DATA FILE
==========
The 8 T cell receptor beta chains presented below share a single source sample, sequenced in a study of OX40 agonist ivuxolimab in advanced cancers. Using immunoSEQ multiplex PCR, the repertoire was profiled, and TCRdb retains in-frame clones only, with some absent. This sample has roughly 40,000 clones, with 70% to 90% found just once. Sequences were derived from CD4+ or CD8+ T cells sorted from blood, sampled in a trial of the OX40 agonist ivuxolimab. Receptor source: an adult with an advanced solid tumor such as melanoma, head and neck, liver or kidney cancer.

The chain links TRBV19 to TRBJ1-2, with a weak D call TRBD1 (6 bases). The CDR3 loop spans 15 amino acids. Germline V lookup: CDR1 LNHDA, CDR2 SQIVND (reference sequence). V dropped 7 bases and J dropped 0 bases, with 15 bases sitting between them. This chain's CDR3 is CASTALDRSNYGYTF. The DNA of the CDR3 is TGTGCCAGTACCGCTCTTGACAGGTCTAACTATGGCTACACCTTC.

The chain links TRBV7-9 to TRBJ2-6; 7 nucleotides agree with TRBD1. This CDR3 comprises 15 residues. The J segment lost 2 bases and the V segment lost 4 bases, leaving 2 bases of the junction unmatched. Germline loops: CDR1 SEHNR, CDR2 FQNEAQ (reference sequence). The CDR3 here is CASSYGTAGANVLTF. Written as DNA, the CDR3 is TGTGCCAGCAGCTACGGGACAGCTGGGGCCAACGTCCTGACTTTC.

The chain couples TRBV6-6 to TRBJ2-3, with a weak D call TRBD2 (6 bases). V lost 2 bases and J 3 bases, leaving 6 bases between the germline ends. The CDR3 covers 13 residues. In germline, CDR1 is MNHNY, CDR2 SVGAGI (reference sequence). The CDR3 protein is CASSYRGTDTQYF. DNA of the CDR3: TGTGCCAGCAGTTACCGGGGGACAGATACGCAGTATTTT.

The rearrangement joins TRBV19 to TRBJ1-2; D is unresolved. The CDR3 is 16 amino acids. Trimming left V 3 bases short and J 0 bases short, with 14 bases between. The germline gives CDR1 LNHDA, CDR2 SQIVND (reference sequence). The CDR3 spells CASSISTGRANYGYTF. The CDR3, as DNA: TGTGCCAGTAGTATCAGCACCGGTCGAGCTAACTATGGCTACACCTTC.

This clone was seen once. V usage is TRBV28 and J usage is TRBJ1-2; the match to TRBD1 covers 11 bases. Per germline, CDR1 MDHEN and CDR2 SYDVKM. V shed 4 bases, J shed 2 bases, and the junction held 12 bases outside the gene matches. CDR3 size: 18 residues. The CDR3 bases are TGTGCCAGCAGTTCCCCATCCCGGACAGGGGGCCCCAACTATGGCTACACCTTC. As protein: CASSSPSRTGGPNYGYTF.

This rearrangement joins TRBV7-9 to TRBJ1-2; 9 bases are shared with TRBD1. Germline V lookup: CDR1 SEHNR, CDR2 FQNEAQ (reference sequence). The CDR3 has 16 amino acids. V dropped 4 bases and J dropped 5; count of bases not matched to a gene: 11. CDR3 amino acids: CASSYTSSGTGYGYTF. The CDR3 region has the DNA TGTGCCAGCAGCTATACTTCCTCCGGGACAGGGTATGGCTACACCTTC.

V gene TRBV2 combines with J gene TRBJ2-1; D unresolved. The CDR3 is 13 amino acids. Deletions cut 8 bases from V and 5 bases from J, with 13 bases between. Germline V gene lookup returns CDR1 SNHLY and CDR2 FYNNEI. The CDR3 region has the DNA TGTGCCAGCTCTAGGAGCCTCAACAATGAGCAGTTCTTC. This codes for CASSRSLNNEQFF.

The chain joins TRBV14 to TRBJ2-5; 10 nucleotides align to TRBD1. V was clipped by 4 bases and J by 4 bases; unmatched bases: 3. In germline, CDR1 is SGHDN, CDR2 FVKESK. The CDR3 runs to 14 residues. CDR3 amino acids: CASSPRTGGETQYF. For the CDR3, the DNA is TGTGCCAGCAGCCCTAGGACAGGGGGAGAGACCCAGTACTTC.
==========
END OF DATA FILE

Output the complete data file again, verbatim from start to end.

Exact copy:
The 8 T cell receptor beta chains presented below share a single source sample, sequenced in a study of OX40 agonist ivuxolimab in advanced cancers. Using immunoSEQ multiplex PCR, the repertoire was profiled, and TCRdb retains in-frame clones only, with some absent. This sample has roughly 40,000 clones, with 70% to 90% found just once. Sequences were derived from CD4+ or CD8+ T cells sorted from blood, sampled in a trial of the OX40 agonist ivuxolimab. Receptor source: an adult with an advanced solid tumor such as melanoma, head and neck, liver or kidney cancer.

The chain links TRBV19 to TRBJ1-2, with a weak D call TRBD1 (6 bases). The CDR3 loop spans 15 amino acids. Germline V lookup: CDR1 LNHDA, CDR2 SQIVND (reference sequence). V dropped 7 bases and J dropped 0 bases, with 15 bases sitting between them. This chain's CDR3 is CASTALDRSNYGYTF. The DNA of the CDR3 is TGTGCCAGTACCGCTCTTGACAGGTCTAACTATGGCTACACCTTC.

The chain links TRBV7-9 to TRBJ2-6; 7 nucleotides agree with TRBD1. This CDR3 comprises 15 residues. The J segment lost 2 bases and the V segment lost 4 bases, leaving 2 bases of the junction unmatched. Germline loops: CDR1 SEHNR, CDR2 FQNEAQ (reference sequence). The CDR3 here is CASSYGTAGANVLTF. Written as DNA, the CDR3 is TGTGCCAGCAGCTACGGGACAGCTGGGGCCAACGTCCTGACTTTC.

The chain couples TRBV6-6 to TRBJ2-3, with a weak D call TRBD2 (6 bases). V lost 2 bases and J 3 bases, leaving 6 bases between the germline ends. The CDR3 covers 13 residues. In germline, CDR1 is MNHNY, CDR2 SVGAGI (reference sequence). The CDR3 protein is CASSYRGTDTQYF. DNA of the CDR3: TGTGCCAGCAGTTACCGGGGGACAGATACGCAGTATTTT.

The rearrangement joins TRBV19 to TRBJ1-2; D is unresolved. The CDR3 is 16 amino acids. Trimming left V 3 bases short and J 0 bases short, with 14 bases between. The germline gives CDR1 LNHDA, CDR2 SQIVND (reference sequence). The CDR3 spells CASSISTGRANYGYTF. The CDR3, as DNA: TGTGCCAGTAGTATCAGCACCGGTCGAGCTAACTATGGCTACACCTTC.

This clone was seen once. V usage is TRBV28 and J usage is TRBJ1-2; the match to TRBD1 covers 11 bases. Per germline, CDR1 MDHEN and CDR2 SYDVKM. V shed 4 bases, J shed 2 bases, and the junction held 12 bases outside the gene matches. CDR3 size: 18 residues. The CDR3 bases are TGTGCCAGCAGTTCCCCATCCCGGACAGGGGGCCCCAACTATGGCTACACCTTC. As protein: CASSSPSRTGGPNYGYTF.

This rearrangement joins TRBV7-9 to TRBJ1-2; 9 bases are shared with TRBD1. Germline V lookup: CDR1 SEHNR, CDR2 FQNEAQ (reference sequence). The CDR3 has 16 amino acids. V dropped 4 bases and J dropped 5; count of bases not matched to a gene: 11. CDR3 amino acids: CASSYTSSGTGYGYTF. The CDR3 region has the DNA TGTGCCAGCAGCTATACTTCCTCCGGGACAGGGTATGGCTACACCTTC.

V gene TRBV2 combines with J gene TRBJ2-1; D unresolved. The CDR3 is 13 amino acids. Deletions cut 8 bases from V and 5 bases from J, with 13 bases between. Germline V gene lookup returns CDR1 SNHLY and CDR2 FYNNEI. The CDR3 region has the DNA TGTGCCAGCTCTAGGAGCCTCAACAATGAGCAGTTCTTC. This codes for CASSRSLNNEQFF.

The chain joins TRBV14 to TRBJ2-5; 10 nucleotides align to TRBD1. V was clipped by 4 bases and J by 4 bases; unmatched bases: 3. In germline, CDR1 is SGHDN, CDR2 FVKESK. The CDR3 runs to 14 residues. CDR3 amino acids: CASSPRTGGETQYF. For the CDR3, the DNA is TGTGCCAGCAGCCCTAGGACAGGGGGAGAGACCCAGTACTTC.